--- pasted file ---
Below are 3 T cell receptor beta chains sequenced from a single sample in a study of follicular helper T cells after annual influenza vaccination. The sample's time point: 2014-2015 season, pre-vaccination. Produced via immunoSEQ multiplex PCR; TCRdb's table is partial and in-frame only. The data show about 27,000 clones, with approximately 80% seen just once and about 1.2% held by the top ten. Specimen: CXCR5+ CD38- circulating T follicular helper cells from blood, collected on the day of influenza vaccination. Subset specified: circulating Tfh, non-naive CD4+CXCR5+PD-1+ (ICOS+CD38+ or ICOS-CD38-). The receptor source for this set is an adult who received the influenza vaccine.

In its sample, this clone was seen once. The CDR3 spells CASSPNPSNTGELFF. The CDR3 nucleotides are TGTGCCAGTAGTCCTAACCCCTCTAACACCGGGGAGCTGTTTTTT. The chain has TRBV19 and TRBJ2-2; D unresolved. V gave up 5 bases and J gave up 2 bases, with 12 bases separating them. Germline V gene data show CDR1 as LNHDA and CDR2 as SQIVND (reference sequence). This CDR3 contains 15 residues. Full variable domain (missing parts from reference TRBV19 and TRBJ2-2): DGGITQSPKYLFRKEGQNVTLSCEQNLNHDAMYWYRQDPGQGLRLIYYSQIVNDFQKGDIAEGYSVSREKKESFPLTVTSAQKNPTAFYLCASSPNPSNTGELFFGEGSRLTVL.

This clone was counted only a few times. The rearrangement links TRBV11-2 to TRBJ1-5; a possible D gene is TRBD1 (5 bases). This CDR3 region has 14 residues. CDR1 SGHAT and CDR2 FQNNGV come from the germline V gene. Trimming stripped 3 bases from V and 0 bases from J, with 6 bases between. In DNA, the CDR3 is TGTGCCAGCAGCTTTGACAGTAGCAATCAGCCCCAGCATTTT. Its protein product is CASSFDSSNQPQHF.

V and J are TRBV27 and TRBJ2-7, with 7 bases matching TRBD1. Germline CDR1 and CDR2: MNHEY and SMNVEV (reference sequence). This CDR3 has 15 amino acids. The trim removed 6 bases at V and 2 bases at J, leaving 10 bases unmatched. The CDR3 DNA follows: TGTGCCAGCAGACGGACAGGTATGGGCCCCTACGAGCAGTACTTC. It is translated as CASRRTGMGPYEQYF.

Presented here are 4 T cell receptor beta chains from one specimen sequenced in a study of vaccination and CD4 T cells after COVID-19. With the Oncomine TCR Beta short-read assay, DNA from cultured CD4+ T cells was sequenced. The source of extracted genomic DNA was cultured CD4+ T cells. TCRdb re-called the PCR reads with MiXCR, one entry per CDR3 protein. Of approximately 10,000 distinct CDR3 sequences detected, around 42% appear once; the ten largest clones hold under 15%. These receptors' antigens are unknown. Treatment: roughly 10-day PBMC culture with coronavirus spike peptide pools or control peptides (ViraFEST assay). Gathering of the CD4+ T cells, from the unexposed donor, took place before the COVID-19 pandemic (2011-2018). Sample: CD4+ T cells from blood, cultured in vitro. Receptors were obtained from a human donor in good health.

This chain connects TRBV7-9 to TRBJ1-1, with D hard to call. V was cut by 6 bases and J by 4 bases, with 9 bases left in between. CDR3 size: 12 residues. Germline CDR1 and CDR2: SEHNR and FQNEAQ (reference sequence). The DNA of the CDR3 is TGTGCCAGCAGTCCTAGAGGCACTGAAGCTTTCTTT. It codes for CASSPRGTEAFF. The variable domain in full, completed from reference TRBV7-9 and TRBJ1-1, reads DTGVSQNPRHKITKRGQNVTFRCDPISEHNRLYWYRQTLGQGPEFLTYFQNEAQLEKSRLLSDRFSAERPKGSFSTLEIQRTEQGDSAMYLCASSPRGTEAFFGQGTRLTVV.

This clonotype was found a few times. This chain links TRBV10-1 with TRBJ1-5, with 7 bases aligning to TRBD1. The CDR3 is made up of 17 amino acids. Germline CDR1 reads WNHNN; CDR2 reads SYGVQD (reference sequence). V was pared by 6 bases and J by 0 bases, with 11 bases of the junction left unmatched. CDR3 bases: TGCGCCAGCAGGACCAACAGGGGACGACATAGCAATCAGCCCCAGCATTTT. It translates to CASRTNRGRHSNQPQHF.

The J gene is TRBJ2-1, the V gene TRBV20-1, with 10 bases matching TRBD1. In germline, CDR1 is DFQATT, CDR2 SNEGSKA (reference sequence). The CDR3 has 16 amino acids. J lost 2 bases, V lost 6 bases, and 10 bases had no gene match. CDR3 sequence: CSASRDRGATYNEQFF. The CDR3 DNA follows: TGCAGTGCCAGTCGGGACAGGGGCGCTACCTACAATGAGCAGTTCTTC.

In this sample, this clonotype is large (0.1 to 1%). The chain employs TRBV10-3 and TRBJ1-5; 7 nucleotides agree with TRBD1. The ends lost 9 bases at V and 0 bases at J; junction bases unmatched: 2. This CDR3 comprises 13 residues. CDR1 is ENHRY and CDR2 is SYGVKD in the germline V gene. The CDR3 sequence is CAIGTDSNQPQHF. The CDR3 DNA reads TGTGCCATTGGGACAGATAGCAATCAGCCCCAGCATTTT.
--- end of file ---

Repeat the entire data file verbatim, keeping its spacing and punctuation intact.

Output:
Below are 3 T cell receptor beta chains sequenced from a single sample in a study of follicular helper T cells after annual influenza vaccination. The sample's time point: 2014-2015 season, pre-vaccination. Produced via immunoSEQ multiplex PCR; TCRdb's table is partial and in-frame only. The data show about 27,000 clones, with approximately 80% seen just once and about 1.2% held by the top ten. Specimen: CXCR5+ CD38- circulating T follicular helper cells from blood, collected on the day of influenza vaccination. Subset specified: circulating Tfh, non-naive CD4+CXCR5+PD-1+ (ICOS+CD38+ or ICOS-CD38-). The receptor source for this set is an adult who received the influenza vaccine.

In its sample, this clone was seen once. The CDR3 spells CASSPNPSNTGELFF. The CDR3 nucleotides are TGTGCCAGTAGTCCTAACCCCTCTAACACCGGGGAGCTGTTTTTT. The chain has TRBV19 and TRBJ2-2; D unresolved. V gave up 5 bases and J gave up 2 bases, with 12 bases separating them. Germline V gene data show CDR1 as LNHDA and CDR2 as SQIVND (reference sequence). This CDR3 contains 15 residues. Full variable domain (missing parts from reference TRBV19 and TRBJ2-2): DGGITQSPKYLFRKEGQNVTLSCEQNLNHDAMYWYRQDPGQGLRLIYYSQIVNDFQKGDIAEGYSVSREKKESFPLTVTSAQKNPTAFYLCASSPNPSNTGELFFGEGSRLTVL.

This clone was counted only a few times. The rearrangement links TRBV11-2 to TRBJ1-5; a possible D gene is TRBD1 (5 bases). This CDR3 region has 14 residues. CDR1 SGHAT and CDR2 FQNNGV come from the germline V gene. Trimming stripped 3 bases from V and 0 bases from J, with 6 bases between. In DNA, the CDR3 is TGTGCCAGCAGCTTTGACAGTAGCAATCAGCCCCAGCATTTT. Its protein product is CASSFDSSNQPQHF.

V and J are TRBV27 and TRBJ2-7, with 7 bases matching TRBD1. Germline CDR1 and CDR2: MNHEY and SMNVEV (reference sequence). This CDR3 has 15 amino acids. The trim removed 6 bases at V and 2 bases at J, leaving 10 bases unmatched. The CDR3 DNA follows: TGTGCCAGCAGACGGACAGGTATGGGCCCCTACGAGCAGTACTTC. It is translated as CASRRTGMGPYEQYF.

Presented here are 4 T cell receptor beta chains from one specimen sequenced in a study of vaccination and CD4 T cells after COVID-19. With the Oncomine TCR Beta short-read assay, DNA from cultured CD4+ T cells was sequenced. The source of extracted genomic DNA was cultured CD4+ T cells. TCRdb re-called the PCR reads with MiXCR, one entry per CDR3 protein. Of approximately 10,000 distinct CDR3 sequences detected, around 42% appear once; the ten largest clones hold under 15%. These receptors' antigens are unknown. Treatment: roughly 10-day PBMC culture with coronavirus spike peptide pools or control peptides (ViraFEST assay). Gathering of the CD4+ T cells, from the unexposed donor, took place before the COVID-19 pandemic (2011-2018). Sample: CD4+ T cells from blood, cultured in vitro. Receptors were obtained from a human donor in good health.

This chain connects TRBV7-9 to TRBJ1-1, with D hard to call. V was cut by 6 bases and J by 4 bases, with 9 bases left in between. CDR3 size: 12 residues. Germline CDR1 and CDR2: SEHNR and FQNEAQ (reference sequence). The DNA of the CDR3 is TGTGCCAGCAGTCCTAGAGGCACTGAAGCTTTCTTT. It codes for CASSPRGTEAFF. The variable domain in full, completed from reference TRBV7-9 and TRBJ1-1, reads DTGVSQNPRHKITKRGQNVTFRCDPISEHNRLYWYRQTLGQGPEFLTYFQNEAQLEKSRLLSDRFSAERPKGSFSTLEIQRTEQGDSAMYLCASSPRGTEAFFGQGTRLTVV.

This clonotype was found a few times. This chain links TRBV10-1 with TRBJ1-5, with 7 bases aligning to TRBD1. The CDR3 is made up of 17 amino acids. Germline CDR1 reads WNHNN; CDR2 reads SYGVQD (reference sequence). V was pared by 6 bases and J by 0 bases, with 11 bases of the junction left unmatched. CDR3 bases: TGCGCCAGCAGGACCAACAGGGGACGACATAGCAATCAGCCCCAGCATTTT. It translates to CASRTNRGRHSNQPQHF.

The J gene is TRBJ2-1, the V gene TRBV20-1, with 10 bases matching TRBD1. In germline, CDR1 is DFQATT, CDR2 SNEGSKA (reference sequence). The CDR3 has 16 amino acids. J lost 2 bases, V lost 6 bases, and 10 bases had no gene match. CDR3 sequence: CSASRDRGATYNEQFF. The CDR3 DNA follows: TGCAGTGCCAGTCGGGACAGGGGCGCTACCTACAATGAGCAGTTCTTC.

In this sample, this clonotype is large (0.1 to 1%). The chain employs TRBV10-3 and TRBJ1-5; 7 nucleotides agree with TRBD1. The ends lost 9 bases at V and 0 bases at J; junction bases unmatched: 2. This CDR3 comprises 13 residues. CDR1 is ENHRY and CDR2 is SYGVKD in the germline V gene. The CDR3 sequence is CAIGTDSNQPQHF. The CDR3 DNA reads TGTGCCATTGGGACAGATAGCAATCAGCCCCAGCATTTT.